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During the years I've been in the markets, I have been trained by two super-disciplinarians. One was my great uncle, Julius, and the other was John Wooden.

Both emphasized extreme discipline and both told me to be all I can be, which for me was not a great outlook. Having been dyslexic all my life, I grew up with an inferiority complex. My dyslexia was very much present in the area of numbers and arithmetic-mathematics. All I could be, and "give your very best," didn't seem possible. Did I have a "very best?"

I'm going to skip what I was taught by my great uncle, who himself, was a trader and showed me that I had a very best to give. He taught me from scripture. You can discover what he tried to instill in me by reading the Bible: Book of Galatians, Chapter 5, starting in verse 22. Here's a link.

Some of my best "be all I could be) learning was following John Wooden around during a project I had to research titled: Leadership in Athletics. Wooden was one of those special people, who come along once every century or so.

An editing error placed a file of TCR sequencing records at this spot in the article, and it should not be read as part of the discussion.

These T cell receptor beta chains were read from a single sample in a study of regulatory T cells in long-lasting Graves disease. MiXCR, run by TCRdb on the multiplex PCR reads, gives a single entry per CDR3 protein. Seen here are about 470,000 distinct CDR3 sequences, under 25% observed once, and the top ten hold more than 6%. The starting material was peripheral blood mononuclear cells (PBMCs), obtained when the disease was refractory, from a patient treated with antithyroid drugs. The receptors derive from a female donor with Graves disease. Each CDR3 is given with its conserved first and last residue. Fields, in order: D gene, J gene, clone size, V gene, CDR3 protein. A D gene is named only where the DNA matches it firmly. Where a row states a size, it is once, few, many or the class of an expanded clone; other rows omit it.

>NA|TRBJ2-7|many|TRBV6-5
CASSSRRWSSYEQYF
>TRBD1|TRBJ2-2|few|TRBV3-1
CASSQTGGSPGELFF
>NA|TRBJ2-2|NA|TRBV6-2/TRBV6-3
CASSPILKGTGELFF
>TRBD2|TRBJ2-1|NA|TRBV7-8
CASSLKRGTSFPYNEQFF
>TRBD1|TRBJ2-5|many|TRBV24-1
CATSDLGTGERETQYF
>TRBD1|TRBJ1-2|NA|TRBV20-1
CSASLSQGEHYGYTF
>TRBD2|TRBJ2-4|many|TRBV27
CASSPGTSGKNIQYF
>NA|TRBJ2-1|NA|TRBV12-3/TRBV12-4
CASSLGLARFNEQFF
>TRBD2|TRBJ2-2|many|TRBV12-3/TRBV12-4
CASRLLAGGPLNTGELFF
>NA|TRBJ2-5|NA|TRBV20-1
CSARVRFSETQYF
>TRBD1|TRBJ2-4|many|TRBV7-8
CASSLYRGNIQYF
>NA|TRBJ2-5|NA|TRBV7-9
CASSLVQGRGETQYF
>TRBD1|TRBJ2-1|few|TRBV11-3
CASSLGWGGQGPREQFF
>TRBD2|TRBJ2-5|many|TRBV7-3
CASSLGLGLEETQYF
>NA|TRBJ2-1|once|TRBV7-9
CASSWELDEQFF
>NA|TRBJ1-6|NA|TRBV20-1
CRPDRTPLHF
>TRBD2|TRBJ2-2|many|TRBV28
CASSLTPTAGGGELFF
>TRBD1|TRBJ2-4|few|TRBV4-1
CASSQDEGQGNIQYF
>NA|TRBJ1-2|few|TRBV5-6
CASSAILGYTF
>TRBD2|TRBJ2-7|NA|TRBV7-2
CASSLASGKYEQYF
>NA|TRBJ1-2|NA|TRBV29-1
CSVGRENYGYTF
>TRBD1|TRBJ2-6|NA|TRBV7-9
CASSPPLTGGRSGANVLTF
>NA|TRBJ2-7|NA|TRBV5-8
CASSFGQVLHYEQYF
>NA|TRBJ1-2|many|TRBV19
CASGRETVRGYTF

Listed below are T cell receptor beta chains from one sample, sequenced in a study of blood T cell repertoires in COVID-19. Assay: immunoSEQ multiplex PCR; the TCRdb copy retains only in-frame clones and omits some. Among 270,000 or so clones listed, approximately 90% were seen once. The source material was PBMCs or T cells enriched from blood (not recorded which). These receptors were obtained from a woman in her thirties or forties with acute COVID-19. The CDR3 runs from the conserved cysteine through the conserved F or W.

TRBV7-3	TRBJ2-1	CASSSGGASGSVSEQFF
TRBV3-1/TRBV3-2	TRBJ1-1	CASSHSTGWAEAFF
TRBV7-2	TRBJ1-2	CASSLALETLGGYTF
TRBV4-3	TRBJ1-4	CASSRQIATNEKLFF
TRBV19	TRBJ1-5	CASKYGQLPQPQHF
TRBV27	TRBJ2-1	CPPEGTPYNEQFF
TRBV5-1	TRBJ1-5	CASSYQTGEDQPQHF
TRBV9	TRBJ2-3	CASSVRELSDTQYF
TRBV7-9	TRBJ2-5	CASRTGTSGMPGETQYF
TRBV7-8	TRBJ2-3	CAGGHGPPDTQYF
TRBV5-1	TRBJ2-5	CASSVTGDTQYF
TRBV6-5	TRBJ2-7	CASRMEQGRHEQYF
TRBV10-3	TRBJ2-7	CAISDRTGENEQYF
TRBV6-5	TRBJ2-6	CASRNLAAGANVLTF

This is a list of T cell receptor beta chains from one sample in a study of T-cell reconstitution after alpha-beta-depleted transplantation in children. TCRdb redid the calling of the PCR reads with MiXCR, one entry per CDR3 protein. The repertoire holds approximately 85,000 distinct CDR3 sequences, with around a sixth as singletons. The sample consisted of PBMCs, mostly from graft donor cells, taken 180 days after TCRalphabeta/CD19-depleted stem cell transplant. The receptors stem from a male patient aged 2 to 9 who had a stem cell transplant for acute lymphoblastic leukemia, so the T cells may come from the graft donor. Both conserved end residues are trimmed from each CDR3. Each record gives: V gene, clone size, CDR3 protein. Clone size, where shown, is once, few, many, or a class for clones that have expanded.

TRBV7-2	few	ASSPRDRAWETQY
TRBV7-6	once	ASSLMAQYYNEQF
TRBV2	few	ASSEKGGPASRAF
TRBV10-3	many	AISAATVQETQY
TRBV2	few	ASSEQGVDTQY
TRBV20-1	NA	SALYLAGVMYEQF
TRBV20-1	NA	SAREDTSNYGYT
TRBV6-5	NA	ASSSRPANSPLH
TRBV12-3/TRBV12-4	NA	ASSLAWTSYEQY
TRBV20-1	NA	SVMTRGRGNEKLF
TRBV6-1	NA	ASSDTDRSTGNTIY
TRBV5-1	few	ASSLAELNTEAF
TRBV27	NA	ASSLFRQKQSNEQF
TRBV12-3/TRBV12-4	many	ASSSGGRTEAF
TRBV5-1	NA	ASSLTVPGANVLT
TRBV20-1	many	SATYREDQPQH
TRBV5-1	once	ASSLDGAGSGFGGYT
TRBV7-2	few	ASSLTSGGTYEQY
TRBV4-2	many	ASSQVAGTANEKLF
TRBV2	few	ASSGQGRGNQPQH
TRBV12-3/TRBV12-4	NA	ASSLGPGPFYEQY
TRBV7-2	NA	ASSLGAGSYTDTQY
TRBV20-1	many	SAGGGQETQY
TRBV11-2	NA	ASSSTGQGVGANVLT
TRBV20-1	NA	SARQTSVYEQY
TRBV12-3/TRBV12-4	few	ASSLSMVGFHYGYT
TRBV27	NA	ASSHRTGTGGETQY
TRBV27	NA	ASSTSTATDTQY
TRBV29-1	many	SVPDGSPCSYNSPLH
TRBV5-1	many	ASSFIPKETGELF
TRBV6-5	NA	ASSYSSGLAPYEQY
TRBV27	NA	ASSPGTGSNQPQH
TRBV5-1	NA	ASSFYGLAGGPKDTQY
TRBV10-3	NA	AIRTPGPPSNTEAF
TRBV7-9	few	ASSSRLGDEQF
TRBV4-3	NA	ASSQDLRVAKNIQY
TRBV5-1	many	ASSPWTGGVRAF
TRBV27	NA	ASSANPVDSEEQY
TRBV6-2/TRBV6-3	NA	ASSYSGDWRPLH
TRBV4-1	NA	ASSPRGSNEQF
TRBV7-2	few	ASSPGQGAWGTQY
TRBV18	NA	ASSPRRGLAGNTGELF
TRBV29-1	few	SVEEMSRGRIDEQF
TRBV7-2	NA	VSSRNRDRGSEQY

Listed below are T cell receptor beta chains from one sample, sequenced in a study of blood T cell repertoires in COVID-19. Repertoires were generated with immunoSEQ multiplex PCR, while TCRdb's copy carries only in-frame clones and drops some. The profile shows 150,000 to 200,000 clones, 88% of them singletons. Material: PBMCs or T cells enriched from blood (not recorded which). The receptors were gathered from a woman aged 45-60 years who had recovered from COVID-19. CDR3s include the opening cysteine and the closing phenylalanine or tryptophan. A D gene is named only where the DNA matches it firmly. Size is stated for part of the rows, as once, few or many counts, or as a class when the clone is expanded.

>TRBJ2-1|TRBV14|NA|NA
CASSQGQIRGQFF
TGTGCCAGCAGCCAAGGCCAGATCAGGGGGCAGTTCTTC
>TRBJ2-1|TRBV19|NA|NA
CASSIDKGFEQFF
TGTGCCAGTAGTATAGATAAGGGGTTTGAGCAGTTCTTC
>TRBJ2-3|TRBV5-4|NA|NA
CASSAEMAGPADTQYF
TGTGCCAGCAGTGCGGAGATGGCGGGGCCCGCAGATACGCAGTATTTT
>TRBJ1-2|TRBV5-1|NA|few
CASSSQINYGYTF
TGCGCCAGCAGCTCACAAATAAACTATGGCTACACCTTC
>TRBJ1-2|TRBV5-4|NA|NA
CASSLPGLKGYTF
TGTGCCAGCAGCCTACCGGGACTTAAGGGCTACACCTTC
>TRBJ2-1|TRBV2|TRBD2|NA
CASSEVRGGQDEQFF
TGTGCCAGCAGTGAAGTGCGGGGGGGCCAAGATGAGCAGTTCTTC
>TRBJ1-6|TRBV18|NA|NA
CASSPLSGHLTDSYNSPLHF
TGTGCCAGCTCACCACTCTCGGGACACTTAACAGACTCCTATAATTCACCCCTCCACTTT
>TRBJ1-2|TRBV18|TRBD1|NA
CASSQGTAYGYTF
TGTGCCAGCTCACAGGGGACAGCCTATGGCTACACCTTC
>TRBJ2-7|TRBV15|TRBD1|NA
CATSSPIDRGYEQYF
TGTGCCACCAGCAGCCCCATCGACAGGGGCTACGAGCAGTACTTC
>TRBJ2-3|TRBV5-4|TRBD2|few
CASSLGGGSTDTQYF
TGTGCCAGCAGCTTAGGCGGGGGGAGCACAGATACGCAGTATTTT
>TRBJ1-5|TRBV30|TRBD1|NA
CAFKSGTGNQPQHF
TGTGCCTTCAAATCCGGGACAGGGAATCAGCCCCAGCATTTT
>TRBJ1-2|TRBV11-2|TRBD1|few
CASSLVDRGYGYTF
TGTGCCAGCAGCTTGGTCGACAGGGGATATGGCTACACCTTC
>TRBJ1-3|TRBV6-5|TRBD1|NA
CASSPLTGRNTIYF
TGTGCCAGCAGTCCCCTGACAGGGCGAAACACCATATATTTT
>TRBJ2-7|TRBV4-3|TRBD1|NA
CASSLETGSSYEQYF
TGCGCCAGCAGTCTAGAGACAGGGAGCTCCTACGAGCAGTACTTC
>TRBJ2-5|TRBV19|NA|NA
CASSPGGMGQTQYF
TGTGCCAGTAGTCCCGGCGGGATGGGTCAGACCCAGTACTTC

Of all I learned from him, there is a tool he used, and by following it, I was able to put into effect much of what I learned from the book of Galatians. The tool was called Wooden's Pyramid. It looks like this:

Study the pyramid. Make it part of your life. The pyramid is self-explanatory. Google for John Wooden. Read about his accomplishments. I went to secondary school with his daughter Nancy (Nan) and his son. I think his son's name is/was also, John!)

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Tuesday, 22 June 2021

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